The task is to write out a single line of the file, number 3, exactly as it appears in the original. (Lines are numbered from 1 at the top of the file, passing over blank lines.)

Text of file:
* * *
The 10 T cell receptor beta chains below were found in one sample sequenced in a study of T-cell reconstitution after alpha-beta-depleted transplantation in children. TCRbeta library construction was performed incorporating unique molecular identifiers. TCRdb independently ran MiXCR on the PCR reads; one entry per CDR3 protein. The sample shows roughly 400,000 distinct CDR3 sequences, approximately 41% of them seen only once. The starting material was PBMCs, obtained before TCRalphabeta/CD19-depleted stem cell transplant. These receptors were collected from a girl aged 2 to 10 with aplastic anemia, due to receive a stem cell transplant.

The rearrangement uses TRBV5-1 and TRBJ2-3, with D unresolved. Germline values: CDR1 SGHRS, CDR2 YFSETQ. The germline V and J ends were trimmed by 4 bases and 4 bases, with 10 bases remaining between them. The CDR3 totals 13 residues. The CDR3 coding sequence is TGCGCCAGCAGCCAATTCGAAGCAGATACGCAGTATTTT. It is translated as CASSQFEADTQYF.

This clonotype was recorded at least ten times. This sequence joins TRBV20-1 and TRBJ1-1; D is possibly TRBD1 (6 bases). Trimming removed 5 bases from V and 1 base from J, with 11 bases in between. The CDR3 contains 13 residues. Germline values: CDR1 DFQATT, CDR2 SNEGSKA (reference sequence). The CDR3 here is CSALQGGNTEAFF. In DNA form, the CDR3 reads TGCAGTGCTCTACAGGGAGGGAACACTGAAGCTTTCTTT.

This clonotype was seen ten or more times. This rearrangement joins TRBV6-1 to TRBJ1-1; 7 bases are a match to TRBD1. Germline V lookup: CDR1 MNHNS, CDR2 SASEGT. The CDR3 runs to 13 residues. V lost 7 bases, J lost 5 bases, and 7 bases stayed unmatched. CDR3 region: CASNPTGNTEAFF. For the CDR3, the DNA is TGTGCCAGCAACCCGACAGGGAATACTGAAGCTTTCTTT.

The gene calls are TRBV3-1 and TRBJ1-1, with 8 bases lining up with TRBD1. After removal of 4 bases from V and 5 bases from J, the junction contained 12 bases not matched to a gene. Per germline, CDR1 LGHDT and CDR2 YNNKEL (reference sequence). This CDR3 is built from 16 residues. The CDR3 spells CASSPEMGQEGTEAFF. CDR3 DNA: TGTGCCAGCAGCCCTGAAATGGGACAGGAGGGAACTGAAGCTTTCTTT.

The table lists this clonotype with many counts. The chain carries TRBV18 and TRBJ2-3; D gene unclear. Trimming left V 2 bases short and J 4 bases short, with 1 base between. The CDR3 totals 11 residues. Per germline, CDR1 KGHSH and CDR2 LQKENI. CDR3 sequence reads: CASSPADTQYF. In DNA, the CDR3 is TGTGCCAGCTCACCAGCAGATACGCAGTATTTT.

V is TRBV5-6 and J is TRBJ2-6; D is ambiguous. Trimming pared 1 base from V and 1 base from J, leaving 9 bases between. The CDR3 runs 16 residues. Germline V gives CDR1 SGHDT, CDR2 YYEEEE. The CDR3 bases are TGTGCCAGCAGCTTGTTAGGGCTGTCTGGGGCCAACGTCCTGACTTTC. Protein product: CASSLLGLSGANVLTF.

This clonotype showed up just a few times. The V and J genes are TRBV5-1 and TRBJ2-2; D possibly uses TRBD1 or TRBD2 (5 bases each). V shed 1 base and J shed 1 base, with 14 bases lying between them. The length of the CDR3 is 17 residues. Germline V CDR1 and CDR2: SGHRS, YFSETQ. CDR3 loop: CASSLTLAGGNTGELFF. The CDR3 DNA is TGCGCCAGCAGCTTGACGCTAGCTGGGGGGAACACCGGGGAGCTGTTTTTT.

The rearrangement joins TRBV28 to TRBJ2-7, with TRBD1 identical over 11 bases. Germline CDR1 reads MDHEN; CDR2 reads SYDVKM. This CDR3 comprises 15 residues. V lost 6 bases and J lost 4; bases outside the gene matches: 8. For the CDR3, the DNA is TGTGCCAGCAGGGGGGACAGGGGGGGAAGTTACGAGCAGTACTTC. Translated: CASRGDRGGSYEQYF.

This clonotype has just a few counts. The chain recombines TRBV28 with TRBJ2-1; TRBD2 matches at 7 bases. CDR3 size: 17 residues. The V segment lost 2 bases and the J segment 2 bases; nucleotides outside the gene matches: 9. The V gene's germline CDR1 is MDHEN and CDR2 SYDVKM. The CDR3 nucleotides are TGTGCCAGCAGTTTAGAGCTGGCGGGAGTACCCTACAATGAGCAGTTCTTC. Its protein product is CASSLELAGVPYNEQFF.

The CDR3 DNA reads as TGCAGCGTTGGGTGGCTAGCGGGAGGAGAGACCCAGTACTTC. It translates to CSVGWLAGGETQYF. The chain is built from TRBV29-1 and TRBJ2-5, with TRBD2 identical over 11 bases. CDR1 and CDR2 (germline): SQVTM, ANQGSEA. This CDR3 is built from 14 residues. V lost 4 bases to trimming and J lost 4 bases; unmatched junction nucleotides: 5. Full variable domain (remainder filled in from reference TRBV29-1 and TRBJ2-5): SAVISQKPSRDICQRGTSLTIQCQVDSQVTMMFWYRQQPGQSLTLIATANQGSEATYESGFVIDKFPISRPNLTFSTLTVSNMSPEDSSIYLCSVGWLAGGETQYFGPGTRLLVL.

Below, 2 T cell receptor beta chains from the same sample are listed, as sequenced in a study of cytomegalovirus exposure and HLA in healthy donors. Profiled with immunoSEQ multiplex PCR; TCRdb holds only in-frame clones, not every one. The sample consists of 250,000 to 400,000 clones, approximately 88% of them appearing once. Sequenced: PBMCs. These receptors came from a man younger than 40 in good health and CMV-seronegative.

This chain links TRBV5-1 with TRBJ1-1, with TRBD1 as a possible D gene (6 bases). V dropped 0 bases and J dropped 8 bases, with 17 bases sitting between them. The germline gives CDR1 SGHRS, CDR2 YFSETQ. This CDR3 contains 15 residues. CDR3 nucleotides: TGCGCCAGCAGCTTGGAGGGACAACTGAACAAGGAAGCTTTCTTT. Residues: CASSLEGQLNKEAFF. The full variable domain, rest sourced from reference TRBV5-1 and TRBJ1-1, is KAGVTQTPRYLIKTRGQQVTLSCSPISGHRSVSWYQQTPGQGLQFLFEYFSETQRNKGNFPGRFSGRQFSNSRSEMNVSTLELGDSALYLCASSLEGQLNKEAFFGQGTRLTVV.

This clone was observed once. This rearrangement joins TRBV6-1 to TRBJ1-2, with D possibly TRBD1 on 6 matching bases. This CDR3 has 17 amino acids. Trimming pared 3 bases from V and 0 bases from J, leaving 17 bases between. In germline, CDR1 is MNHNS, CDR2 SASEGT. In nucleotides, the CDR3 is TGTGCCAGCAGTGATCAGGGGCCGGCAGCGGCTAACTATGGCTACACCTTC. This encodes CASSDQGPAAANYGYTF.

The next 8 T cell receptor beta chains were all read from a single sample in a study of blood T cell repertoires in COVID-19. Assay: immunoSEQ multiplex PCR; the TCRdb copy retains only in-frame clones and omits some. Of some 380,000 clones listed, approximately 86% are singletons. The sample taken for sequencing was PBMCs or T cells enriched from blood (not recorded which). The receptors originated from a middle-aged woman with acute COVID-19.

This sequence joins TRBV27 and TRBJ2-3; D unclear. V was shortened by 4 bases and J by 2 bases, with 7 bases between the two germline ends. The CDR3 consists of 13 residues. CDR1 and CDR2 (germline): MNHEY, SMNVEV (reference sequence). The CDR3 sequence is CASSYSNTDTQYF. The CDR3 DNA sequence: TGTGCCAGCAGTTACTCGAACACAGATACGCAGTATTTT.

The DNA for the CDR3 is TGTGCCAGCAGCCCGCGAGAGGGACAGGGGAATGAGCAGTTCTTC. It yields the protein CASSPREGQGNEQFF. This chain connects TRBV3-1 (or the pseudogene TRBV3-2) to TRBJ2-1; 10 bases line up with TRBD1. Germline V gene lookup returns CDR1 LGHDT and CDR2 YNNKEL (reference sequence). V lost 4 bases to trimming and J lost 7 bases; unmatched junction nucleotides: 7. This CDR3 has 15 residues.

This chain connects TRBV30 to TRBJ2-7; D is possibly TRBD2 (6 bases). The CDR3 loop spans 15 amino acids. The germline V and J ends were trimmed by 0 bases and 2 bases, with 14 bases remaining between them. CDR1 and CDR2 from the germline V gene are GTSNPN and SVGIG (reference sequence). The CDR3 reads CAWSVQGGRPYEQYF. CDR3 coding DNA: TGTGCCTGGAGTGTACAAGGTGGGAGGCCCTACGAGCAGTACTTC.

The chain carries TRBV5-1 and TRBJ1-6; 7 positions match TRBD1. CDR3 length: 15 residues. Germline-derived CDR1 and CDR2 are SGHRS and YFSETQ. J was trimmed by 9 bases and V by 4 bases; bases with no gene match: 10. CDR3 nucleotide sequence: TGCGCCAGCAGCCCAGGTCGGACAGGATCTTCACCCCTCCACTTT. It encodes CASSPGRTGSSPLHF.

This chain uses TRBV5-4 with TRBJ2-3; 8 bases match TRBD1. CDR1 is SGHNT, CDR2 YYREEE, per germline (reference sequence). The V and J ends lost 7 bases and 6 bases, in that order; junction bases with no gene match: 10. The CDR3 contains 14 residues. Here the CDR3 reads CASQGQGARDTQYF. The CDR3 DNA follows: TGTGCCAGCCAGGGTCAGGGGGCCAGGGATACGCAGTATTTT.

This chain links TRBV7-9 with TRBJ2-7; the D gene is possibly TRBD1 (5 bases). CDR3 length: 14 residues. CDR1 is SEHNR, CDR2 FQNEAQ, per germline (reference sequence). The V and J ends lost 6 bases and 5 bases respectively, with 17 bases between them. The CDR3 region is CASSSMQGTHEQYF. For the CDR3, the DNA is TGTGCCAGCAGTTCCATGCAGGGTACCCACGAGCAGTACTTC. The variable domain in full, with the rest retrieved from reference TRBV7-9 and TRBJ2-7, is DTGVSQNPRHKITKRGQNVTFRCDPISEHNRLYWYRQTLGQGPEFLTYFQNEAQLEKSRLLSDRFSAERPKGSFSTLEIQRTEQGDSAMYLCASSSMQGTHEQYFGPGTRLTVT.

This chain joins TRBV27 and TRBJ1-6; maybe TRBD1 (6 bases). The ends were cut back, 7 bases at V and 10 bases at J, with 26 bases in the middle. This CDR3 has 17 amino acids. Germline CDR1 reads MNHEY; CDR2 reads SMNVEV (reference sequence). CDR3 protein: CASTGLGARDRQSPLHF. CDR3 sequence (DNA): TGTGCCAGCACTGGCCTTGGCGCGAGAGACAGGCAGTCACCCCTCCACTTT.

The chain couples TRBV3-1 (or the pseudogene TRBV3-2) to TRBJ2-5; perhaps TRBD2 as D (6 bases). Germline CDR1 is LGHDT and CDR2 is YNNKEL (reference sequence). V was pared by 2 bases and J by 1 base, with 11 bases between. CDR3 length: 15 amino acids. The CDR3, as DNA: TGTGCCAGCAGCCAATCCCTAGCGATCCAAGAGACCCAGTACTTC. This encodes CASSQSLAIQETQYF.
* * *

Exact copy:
This clonotype was recorded at least ten times. This sequence joins TRBV20-1 and TRBJ1-1; D is possibly TRBD1 (6 bases). Trimming removed 5 bases from V and 1 base from J, with 11 bases in between. The CDR3 contains 13 residues. Germline values: CDR1 DFQATT, CDR2 SNEGSKA (reference sequence). The CDR3 here is CSALQGGNTEAFF. In DNA form, the CDR3 reads TGCAGTGCTCTACAGGGAGGGAACACTGAAGCTTTCTTT.